Seismic profiles from Limpopo Magma-rich transform margin
The continental rifted margins of Mozambique provide an excellent example of continental passive margins with a significant structural variability associated to magmatism and inheritance. Despite accumulated knowledge in this area, the tectonic structure and nature of the crust from Mozambique margins, especially the Limpopo transform margin are still poorly known. Here, we use high-resolution seismic reflection dataset and wells from industry topropose a structural interpretation of this area and a new conceptual model of oblique/hyper oblique margin. Our results indicate first that the Limpopo transform margin limits a continental crust westward, with deep Karoo grabens, from an oceanic crust domain eastward. Such fault controlled volcano-sedimentary basins result from two main tectonic events: a first E-W extension trend during the Permo-Trias (T1) followed by an NNW-SSE trending during the Jurassic (T2), oblique to the margin direction as attested by the presence of flower structures. The onset of oceanic spreading occurred then after ca. M25 (i.e. 156 Ma), triggering the uplift and erosion of the proximal parts of the margin as well as the formation of several other magmatic infilling (T3). This margin may be thus considered as magma-rich transform margin. Our new conceptual model from the onset of the rifted margin to the seafloor spreading shows a complex evolution where transtensional deformation contributes significantly to the distribution of magma generated. Such extensional pattern which is made of syn-transfer and - transform faults forming pull-apart structures becomes more important with time.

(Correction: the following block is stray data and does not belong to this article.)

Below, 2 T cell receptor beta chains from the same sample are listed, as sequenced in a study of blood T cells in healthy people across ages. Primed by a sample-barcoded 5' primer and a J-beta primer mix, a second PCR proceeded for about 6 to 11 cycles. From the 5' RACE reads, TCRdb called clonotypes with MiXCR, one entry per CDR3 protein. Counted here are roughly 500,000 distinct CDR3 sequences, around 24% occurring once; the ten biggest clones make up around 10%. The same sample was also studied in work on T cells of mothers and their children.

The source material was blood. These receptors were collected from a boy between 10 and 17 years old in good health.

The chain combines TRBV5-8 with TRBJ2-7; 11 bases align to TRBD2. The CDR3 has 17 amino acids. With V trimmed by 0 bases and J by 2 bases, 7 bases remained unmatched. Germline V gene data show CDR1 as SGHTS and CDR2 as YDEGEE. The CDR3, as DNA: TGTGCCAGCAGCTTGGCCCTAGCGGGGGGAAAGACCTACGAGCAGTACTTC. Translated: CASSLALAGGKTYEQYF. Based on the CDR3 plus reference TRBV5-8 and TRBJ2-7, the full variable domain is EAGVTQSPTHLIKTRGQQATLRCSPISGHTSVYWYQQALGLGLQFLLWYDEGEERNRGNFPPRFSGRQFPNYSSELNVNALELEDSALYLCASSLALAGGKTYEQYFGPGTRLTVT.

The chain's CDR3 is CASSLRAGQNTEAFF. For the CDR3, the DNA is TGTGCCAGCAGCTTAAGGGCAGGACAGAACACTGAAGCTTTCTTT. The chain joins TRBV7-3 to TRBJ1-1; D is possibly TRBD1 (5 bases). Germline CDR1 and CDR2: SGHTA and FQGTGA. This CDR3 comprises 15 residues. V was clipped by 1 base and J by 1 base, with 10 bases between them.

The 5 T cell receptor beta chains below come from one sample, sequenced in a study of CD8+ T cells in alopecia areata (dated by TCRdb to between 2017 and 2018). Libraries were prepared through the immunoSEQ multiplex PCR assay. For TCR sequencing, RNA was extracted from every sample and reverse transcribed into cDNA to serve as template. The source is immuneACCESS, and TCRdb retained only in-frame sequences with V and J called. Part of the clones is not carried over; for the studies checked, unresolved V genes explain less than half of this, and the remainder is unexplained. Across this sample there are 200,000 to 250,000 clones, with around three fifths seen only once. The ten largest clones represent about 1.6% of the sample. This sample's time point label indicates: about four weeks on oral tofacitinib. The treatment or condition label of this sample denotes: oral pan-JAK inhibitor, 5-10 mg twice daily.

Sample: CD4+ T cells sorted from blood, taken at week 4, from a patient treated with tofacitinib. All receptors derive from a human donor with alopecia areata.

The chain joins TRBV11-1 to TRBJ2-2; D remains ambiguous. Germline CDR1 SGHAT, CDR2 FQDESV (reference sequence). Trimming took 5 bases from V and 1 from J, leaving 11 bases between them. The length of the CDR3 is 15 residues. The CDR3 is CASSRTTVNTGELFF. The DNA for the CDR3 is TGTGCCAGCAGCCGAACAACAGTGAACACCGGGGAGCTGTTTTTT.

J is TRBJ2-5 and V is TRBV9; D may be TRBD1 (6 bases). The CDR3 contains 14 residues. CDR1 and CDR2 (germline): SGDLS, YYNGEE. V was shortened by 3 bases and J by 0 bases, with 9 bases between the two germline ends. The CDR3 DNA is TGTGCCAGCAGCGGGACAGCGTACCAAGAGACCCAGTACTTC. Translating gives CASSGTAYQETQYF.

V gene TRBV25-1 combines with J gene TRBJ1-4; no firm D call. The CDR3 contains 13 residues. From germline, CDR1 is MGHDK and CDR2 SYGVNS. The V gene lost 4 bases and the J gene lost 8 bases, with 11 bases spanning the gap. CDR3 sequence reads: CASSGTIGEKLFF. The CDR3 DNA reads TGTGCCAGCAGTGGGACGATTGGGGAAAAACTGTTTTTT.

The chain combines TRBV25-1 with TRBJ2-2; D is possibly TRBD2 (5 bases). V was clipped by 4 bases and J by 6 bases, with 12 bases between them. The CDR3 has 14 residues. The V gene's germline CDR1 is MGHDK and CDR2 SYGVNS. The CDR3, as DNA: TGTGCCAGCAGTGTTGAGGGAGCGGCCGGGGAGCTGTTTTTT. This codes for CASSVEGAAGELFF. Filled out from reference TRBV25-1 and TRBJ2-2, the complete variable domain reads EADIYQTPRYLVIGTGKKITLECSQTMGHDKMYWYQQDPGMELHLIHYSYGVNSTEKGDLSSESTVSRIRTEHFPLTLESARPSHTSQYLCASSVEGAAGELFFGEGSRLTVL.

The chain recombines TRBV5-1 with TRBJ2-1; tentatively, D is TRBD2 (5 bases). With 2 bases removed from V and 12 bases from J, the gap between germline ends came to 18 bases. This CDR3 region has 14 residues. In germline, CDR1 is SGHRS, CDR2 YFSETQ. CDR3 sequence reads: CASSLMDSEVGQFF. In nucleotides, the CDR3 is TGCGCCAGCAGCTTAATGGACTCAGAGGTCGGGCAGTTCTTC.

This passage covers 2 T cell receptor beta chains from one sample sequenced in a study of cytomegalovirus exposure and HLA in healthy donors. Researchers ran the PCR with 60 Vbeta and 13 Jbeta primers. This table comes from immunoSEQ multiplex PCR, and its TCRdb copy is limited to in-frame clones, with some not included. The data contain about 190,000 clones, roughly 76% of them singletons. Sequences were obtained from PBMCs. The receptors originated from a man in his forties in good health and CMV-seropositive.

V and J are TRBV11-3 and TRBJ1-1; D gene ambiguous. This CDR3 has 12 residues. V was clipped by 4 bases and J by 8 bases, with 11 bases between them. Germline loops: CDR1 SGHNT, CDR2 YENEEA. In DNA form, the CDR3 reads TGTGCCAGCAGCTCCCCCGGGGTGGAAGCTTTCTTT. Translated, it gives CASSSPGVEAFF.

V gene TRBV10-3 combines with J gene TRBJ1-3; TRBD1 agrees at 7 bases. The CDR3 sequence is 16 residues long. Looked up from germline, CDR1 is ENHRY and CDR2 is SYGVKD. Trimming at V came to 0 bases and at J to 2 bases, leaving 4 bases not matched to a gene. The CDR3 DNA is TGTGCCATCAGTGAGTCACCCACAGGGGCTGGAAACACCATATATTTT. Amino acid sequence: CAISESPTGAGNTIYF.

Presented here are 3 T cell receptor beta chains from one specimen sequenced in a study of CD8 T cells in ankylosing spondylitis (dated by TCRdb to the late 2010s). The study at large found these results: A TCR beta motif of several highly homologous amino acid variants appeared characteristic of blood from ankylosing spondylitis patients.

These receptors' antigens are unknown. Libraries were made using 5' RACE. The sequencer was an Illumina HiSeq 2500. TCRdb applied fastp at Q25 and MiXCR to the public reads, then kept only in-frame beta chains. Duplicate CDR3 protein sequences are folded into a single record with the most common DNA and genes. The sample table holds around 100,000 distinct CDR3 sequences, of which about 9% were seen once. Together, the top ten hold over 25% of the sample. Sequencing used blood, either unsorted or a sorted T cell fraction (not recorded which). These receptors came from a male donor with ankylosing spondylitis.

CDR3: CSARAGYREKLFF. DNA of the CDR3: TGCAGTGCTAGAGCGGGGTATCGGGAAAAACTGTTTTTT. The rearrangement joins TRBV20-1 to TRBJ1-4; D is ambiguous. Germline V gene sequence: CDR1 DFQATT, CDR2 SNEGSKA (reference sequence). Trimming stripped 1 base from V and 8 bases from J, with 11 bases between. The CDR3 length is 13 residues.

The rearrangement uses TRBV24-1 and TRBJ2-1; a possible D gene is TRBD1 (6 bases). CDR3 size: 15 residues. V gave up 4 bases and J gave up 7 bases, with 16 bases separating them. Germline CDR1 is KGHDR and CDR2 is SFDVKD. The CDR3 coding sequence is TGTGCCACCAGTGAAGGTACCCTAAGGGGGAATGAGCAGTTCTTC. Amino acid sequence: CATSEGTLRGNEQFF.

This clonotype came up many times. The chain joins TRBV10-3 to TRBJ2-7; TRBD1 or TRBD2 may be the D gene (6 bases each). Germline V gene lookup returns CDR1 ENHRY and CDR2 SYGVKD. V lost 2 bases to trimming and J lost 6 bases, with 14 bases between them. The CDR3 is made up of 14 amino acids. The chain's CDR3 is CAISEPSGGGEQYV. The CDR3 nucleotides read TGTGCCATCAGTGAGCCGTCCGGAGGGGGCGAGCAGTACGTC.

Transform margin, seismic profiles
-20N, -26S, 38E, 34W